Presidential Debate Over Presidential Debates

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With the 2016 election in full throttle, Kennedy and Nixon’s presidential debates of 1960 are still very much a part of American democracy. Televised presidential debates have become a backbone in an American election. Although these debates are now considered a norm in American politics, this has not always the case. Even after the first time a presidential debate was held between presidential candidates from across the aisle, it took another 16 years for another debate to occur. It is highly doubtful that either Nixon or Kennedy, much less anyone else of that time period, would have been able to foresee the effects of their debate. The presidential debates between Kennedy and Nixon have shape American politics for what seemed like the better but as more and more research is published, this claim is starting to fall apart. While presidential debates offer the public a chance to compare and contrast the Republican and Democratic presidential candidate, they have an impact on viewers that is not always positive. Rather, televised presidential debates impact voters across the aisle and throughout levels of political awareness. An in-depth look at the history of televised presidential debates and their impact on viewers could answer the question of whether televised presidential debates should remain a central part of the modern American democracy.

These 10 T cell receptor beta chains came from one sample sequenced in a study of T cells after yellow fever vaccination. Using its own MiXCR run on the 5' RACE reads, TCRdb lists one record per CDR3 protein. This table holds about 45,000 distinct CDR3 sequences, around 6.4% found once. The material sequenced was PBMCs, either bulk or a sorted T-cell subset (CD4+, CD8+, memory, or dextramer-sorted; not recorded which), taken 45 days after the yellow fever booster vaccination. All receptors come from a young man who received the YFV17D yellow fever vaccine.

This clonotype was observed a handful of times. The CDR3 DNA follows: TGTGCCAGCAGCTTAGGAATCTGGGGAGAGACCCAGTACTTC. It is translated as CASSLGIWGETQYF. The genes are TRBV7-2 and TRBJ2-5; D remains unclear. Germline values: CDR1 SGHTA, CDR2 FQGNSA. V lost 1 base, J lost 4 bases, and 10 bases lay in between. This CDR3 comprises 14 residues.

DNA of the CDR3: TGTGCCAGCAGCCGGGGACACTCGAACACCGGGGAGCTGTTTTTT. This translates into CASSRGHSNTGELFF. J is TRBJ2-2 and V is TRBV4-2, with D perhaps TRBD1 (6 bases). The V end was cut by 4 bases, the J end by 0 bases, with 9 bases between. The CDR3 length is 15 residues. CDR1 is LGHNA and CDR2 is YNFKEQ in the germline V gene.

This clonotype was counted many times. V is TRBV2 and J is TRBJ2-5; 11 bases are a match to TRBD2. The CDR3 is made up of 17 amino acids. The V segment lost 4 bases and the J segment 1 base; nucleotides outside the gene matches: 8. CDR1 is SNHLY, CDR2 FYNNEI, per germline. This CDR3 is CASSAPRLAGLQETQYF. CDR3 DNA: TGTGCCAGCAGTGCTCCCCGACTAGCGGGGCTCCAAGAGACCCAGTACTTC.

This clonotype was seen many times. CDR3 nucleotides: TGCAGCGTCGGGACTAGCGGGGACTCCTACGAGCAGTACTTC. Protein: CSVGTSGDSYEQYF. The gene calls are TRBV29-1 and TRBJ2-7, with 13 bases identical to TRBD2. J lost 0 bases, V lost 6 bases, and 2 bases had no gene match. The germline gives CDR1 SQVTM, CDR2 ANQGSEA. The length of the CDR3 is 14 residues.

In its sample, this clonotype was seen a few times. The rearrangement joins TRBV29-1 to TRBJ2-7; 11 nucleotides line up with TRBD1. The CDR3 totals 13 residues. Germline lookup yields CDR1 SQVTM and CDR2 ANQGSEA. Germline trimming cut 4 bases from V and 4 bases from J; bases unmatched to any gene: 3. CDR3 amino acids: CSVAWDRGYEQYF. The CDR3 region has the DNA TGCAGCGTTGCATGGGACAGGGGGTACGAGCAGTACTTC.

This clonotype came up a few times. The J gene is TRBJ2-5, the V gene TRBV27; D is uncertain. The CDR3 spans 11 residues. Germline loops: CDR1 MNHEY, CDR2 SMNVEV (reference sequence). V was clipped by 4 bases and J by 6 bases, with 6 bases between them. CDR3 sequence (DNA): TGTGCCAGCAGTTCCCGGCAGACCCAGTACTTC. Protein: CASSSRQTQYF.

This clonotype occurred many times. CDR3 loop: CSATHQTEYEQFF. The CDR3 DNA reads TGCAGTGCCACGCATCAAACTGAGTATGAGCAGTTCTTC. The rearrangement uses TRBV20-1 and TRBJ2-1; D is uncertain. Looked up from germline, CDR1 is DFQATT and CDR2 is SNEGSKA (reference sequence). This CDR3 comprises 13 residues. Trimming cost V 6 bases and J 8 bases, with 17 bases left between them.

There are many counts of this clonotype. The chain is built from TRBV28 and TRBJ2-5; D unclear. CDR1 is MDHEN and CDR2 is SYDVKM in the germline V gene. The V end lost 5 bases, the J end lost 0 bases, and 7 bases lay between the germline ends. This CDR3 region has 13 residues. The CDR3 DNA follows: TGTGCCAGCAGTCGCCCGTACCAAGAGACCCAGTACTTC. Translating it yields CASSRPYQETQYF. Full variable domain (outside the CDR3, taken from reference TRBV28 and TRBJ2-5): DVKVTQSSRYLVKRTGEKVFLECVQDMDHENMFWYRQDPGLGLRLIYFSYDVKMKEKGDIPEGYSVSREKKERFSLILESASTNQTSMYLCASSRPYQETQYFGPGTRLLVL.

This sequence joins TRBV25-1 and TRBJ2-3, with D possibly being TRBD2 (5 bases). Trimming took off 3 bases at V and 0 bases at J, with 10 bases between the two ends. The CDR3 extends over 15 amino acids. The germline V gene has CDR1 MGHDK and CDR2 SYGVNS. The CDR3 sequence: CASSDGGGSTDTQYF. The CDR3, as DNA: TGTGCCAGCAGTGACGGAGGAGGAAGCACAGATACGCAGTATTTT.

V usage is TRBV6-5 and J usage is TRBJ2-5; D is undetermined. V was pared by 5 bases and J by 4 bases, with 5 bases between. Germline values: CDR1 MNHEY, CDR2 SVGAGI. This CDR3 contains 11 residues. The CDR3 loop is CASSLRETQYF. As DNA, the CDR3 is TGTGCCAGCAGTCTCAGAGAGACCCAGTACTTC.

The Great Debates
John F. Kennedy and Richard Nixon met in Chicago on September 26th, 1960 to make history as the first
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